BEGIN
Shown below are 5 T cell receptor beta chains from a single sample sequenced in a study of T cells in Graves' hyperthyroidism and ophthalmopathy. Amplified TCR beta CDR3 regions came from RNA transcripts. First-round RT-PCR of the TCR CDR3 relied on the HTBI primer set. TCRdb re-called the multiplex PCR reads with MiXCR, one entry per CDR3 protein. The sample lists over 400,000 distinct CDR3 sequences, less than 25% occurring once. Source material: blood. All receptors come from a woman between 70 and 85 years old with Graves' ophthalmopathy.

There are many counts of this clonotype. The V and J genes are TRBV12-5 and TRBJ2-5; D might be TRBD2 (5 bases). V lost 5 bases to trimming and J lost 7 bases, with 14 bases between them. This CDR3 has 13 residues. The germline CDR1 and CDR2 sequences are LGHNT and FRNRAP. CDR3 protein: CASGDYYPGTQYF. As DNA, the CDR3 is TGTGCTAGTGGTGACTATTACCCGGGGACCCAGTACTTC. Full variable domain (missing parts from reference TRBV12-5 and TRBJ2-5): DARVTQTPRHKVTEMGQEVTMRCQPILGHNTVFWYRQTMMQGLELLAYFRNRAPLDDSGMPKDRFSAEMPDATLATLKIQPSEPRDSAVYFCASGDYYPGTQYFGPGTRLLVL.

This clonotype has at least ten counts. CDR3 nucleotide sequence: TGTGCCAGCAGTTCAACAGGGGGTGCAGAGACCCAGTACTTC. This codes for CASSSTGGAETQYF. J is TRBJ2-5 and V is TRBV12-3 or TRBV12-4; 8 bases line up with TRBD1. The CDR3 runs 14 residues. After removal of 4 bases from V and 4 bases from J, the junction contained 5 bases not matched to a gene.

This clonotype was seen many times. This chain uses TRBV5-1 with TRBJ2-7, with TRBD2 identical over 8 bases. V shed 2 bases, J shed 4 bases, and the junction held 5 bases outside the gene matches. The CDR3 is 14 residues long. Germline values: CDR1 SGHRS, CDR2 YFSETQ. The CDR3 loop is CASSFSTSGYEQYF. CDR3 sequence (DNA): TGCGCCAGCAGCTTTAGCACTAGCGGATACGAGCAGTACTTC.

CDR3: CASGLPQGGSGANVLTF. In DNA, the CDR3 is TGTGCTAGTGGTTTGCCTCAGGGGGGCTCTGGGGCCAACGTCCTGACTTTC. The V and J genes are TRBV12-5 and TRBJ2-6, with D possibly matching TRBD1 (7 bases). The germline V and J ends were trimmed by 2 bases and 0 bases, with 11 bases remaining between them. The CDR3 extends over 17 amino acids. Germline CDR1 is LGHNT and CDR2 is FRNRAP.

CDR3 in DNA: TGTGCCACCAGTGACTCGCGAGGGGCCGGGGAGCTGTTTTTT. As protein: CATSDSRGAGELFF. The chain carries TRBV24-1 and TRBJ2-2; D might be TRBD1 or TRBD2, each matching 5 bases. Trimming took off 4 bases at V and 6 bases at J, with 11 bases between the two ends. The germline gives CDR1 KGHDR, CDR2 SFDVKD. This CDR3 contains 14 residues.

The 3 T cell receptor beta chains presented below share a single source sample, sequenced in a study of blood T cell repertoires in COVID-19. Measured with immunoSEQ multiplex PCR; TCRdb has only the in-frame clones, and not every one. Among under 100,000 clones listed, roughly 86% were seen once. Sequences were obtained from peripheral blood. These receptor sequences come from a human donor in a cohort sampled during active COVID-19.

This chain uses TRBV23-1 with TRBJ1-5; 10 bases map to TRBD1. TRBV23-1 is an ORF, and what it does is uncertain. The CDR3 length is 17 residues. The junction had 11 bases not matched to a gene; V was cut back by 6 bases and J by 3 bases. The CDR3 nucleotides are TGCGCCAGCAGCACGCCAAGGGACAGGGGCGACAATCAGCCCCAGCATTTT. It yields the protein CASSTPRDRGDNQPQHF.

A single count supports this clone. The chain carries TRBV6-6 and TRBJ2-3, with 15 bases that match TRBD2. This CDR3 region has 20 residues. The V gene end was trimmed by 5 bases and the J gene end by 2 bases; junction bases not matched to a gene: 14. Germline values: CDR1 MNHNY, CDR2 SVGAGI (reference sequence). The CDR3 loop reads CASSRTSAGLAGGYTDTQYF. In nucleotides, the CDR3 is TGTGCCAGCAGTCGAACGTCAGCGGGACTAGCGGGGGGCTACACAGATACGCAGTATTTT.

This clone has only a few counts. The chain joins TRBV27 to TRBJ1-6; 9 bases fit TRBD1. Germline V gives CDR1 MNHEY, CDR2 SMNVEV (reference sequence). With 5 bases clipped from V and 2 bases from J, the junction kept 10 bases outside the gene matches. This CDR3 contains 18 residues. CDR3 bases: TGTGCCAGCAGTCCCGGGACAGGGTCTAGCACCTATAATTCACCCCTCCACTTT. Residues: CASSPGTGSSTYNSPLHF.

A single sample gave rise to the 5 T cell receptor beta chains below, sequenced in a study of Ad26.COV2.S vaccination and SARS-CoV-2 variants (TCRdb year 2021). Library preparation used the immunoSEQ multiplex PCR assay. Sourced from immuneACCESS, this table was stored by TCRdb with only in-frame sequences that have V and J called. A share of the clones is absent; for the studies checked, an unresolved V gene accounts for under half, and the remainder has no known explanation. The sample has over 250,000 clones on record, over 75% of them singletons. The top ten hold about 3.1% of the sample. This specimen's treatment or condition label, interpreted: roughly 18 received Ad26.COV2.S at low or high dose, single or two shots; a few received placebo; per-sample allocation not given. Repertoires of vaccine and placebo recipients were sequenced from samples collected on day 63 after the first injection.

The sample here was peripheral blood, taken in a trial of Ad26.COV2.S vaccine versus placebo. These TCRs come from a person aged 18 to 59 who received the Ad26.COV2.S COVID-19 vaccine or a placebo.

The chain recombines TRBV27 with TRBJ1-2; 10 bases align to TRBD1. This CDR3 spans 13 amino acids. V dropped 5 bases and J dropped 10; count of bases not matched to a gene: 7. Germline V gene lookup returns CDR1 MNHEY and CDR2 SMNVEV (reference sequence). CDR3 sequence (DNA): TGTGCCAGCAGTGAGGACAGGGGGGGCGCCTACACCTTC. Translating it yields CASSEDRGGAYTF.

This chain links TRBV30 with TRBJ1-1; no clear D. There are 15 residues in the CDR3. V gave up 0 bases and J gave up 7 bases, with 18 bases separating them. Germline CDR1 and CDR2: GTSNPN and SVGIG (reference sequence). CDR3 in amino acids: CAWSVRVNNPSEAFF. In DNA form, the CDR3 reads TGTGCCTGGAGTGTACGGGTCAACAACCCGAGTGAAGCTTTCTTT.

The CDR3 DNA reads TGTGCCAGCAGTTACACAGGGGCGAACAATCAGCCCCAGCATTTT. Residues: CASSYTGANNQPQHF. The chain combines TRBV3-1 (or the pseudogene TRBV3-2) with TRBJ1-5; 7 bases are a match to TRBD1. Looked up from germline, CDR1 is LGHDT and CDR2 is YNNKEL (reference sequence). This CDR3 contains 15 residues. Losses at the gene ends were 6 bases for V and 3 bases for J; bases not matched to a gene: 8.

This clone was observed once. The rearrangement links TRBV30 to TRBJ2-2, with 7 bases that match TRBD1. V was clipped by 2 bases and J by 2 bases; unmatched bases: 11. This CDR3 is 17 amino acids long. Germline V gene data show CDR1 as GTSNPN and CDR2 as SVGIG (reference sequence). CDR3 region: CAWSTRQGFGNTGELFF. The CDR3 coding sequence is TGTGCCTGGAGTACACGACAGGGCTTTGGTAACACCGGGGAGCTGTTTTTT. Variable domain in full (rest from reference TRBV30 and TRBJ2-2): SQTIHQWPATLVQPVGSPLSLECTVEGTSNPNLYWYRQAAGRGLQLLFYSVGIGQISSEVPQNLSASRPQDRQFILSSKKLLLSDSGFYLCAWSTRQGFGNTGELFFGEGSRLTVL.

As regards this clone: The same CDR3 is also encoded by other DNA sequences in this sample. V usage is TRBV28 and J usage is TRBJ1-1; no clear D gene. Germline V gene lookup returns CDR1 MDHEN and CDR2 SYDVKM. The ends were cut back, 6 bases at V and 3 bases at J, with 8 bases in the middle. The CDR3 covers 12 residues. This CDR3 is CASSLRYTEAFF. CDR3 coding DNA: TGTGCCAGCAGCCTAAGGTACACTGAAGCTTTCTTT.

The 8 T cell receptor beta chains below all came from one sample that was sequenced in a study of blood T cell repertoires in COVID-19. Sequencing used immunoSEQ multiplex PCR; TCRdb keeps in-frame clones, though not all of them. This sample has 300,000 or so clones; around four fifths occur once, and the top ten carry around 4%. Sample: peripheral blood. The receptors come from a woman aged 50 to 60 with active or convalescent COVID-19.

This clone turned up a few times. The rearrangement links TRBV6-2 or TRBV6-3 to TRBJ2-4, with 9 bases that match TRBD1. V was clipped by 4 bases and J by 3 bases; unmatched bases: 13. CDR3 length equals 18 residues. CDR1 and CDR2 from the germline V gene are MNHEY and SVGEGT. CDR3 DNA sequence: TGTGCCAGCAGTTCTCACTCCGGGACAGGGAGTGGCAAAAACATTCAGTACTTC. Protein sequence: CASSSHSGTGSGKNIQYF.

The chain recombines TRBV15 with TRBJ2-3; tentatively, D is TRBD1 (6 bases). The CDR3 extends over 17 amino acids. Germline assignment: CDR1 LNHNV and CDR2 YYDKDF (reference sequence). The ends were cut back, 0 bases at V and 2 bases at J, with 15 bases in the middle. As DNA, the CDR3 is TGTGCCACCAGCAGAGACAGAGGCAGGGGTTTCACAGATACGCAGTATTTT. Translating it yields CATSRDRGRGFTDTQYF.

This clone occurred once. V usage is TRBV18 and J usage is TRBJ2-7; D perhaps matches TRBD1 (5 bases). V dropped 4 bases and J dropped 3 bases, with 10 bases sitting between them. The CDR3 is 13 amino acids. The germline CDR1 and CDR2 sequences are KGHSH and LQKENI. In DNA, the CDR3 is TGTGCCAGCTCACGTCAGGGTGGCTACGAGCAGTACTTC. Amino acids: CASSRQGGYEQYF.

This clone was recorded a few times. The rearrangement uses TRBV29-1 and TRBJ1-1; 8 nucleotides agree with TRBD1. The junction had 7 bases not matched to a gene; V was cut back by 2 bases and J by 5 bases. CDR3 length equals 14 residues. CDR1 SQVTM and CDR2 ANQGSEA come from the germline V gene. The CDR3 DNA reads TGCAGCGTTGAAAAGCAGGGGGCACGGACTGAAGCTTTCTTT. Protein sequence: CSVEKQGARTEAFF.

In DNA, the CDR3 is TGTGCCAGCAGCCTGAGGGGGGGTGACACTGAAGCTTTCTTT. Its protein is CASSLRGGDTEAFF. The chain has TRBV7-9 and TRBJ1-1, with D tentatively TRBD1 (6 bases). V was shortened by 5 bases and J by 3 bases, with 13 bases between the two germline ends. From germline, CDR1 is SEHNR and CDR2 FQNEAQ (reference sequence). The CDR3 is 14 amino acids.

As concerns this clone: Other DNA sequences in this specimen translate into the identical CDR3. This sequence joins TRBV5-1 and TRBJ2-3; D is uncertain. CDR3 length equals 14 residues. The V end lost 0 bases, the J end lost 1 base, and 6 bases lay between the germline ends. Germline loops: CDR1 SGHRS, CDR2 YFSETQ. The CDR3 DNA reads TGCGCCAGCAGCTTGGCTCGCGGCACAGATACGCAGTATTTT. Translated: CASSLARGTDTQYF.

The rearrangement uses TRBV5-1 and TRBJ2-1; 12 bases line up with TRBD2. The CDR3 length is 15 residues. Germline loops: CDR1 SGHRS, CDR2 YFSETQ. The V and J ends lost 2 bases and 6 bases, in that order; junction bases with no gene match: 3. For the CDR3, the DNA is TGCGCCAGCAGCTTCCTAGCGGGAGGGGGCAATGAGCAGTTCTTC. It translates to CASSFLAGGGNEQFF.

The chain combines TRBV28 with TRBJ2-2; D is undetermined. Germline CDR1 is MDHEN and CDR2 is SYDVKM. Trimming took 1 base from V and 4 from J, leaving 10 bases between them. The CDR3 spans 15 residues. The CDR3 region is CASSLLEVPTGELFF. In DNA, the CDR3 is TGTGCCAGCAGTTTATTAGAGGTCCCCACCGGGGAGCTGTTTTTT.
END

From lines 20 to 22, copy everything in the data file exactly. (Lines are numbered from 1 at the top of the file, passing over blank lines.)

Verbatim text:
The chain recombines TRBV15 with TRBJ2-3; tentatively, D is TRBD1 (6 bases). The CDR3 extends over 17 amino acids. Germline assignment: CDR1 LNHNV and CDR2 YYDKDF (reference sequence). The ends were cut back, 0 bases at V and 2 bases at J, with 15 bases in the middle. As DNA, the CDR3 is TGTGCCACCAGCAGAGACAGAGGCAGGGGTTTCACAGATACGCAGTATTTT. Translating it yields CATSRDRGRGFTDTQYF.

This clone occurred once. V usage is TRBV18 and J usage is TRBJ2-7; D perhaps matches TRBD1 (5 bases). V dropped 4 bases and J dropped 3 bases, with 10 bases sitting between them. The CDR3 is 13 amino acids. The germline CDR1 and CDR2 sequences are KGHSH and LQKENI. In DNA, the CDR3 is TGTGCCAGCTCACGTCAGGGTGGCTACGAGCAGTACTTC. Amino acids: CASSRQGGYEQYF.

This clone was recorded a few times. The rearrangement uses TRBV29-1 and TRBJ1-1; 8 nucleotides agree with TRBD1. The junction had 7 bases not matched to a gene; V was cut back by 2 bases and J by 5 bases. CDR3 length equals 14 residues. CDR1 SQVTM and CDR2 ANQGSEA come from the germline V gene. The CDR3 DNA reads TGCAGCGTTGAAAAGCAGGGGGCACGGACTGAAGCTTTCTTT. Protein sequence: CSVEKQGARTEAFF.